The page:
I visited North Cyprus two weeks ago. It was pretty great. I spent most of my time in and around Dipkarpaz (Rizokarpaso), trying to soak up a sense of the place. Dipkarpaz is unusual for North Cyprus in that it still has a small Greek population, and there are various community institutions – a functioning church and a coffeehouse – and the occasional bit of Greek signage here and there. Every now and then I heard a few words of Greek fill the air.
I walked and walked, swam in the cool, clear Mediterranean, and ate simple, delicious food. The tourists were mostly from Germany with a subset of British visitors (many of whom were military, stationed south of the Green Line; others part-time residents of Cyprus), and a smattering of Dutch, mainland Turks, and daytripping Greek Cypriots.
I loved the quite isolation of Karpaz. People were open and talkative and prices were low. The peninsula has seen some development, but relatively speaking very little; the casinos popping up across North Cyprus are thus far absent from this corner of the island.
The Bradt, otherwise excellent, has only the vaguest
information about taking the bus across North Cyprus. There is mention
of some major bus and dolmuş routes and a general recommendation, phrased strongly,
to rent a car. The impression the book gives is that transportation is
slow, cumbersome, and unscheduled. But while it isn't whippet-fast, bus transportation is in fact neither cumbersome nor unscheduled. And
if you're not in a hurry and don't want to rent a car, it provides a great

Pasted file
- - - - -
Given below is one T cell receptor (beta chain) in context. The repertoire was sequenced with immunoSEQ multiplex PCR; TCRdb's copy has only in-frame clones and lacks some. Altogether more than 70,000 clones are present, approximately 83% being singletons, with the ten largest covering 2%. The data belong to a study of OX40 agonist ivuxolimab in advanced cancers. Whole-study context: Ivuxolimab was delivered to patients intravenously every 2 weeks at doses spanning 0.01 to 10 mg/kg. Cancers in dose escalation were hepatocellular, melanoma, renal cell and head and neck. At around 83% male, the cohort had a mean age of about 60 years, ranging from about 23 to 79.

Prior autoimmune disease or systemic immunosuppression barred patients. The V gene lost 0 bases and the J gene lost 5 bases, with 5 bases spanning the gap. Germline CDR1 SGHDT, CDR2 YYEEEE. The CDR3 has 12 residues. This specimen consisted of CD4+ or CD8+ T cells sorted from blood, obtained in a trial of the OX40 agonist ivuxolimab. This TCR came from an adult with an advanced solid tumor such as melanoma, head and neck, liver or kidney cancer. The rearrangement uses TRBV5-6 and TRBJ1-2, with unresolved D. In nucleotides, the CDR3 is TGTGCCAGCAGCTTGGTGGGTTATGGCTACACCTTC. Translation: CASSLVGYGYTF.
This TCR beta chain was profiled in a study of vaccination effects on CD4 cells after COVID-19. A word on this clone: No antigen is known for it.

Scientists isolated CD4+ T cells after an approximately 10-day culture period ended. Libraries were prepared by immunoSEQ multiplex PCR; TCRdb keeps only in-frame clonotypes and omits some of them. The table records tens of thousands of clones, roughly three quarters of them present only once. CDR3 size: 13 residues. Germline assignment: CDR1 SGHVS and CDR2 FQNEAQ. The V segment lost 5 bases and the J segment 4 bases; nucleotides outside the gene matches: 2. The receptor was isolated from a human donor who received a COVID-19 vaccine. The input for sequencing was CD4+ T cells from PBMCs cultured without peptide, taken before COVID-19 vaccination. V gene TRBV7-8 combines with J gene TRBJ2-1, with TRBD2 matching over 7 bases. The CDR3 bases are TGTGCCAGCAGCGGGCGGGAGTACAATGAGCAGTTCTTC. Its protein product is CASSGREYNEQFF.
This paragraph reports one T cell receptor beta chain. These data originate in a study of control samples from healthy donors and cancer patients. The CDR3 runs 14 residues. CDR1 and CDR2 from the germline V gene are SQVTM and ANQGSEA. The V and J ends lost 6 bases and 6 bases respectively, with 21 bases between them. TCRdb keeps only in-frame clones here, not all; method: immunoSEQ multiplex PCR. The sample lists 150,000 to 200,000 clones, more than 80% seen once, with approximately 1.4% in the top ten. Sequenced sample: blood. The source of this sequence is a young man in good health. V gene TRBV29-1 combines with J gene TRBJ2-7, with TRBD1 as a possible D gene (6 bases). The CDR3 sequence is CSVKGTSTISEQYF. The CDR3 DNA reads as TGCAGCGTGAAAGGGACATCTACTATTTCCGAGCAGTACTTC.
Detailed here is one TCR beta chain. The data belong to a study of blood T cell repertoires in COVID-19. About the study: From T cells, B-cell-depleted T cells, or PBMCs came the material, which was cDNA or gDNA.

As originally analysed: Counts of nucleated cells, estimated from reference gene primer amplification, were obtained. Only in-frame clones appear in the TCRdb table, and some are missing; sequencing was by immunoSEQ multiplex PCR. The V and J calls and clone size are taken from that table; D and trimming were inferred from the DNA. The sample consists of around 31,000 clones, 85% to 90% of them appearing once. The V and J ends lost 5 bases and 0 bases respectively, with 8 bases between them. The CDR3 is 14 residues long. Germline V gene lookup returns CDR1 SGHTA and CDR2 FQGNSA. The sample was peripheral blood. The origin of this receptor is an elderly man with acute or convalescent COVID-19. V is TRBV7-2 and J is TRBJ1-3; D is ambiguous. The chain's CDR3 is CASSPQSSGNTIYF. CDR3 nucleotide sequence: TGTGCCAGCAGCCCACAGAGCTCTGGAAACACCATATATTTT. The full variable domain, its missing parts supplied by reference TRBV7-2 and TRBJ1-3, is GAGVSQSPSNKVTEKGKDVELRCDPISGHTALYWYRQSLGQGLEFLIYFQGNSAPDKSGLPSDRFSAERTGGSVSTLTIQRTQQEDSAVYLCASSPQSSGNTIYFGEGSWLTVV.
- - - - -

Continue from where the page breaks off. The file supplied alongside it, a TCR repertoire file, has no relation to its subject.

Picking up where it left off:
way to travel down the peninsula.
Here's how you do it if you're coming from the southern part of Nicosia, as I was. Cross the border by foot at Ledra Street and walk along Locmali. Pass the lovely Rüstem's Bookshop and the Venetian column roundabout and continue along Girne Caddesi to exit the walled city at Girne (Kyrenia) Gate. Turn to the right and follow Cemel Gürsel for a short distance. Take the first right. Almost immediately there will be a fork in the road. Take the left fork, Kaymakli Yolu. The Itimat bus station for Gazimağusa is one block down, on the right.
If you're really smooth, you can simply wait just to the right of the Kyrenia Gate and flag down an Itimat bus with a "Mağusa" sign in its front window. Confirm destination with the driver, and keep in mind that the ğ in Mağusa is silent.
Buses leave every 30 minutes starting at 7 am. The bus to Gazimağusa takes about an hour. It is not really a bus, rather a dolmuş, which is like a big van. Passengers are picked up along the way and soon every seat is occupied. I took the 10:30 am bus and got into Gazimağusa at 11:30.
Passengers are let out at the Itimat station adjacent to the Martyrs' Memorial roundabout just outside the city walls. To catch a bus with service on to the Karpaz Peninsula, walk away from the walled city maybe 700 meters along Gazi Mustafa Kemal Bulvari. The main bus terminal will be on your left.
It's a proper bus from Gazimağusa on to Dipkarpaz, with bigger seats and the added benefit of a Turkish pop music soundtrack. The bus doubles as a school bus, and takes a big load of students back to the peninsula from Gazimağusa. It is about an hour and forty minutes to Dipkarpaz. There is a bus at 1 pm heading eastward to Dipkarpaz on weekdays. I'm not sure if it runs on weekends.
The dolmuş from Lefkosia to Gazimağusa costs 8 lira. The bus from Gazimağusa to Dipkarpaz costs 10 lira.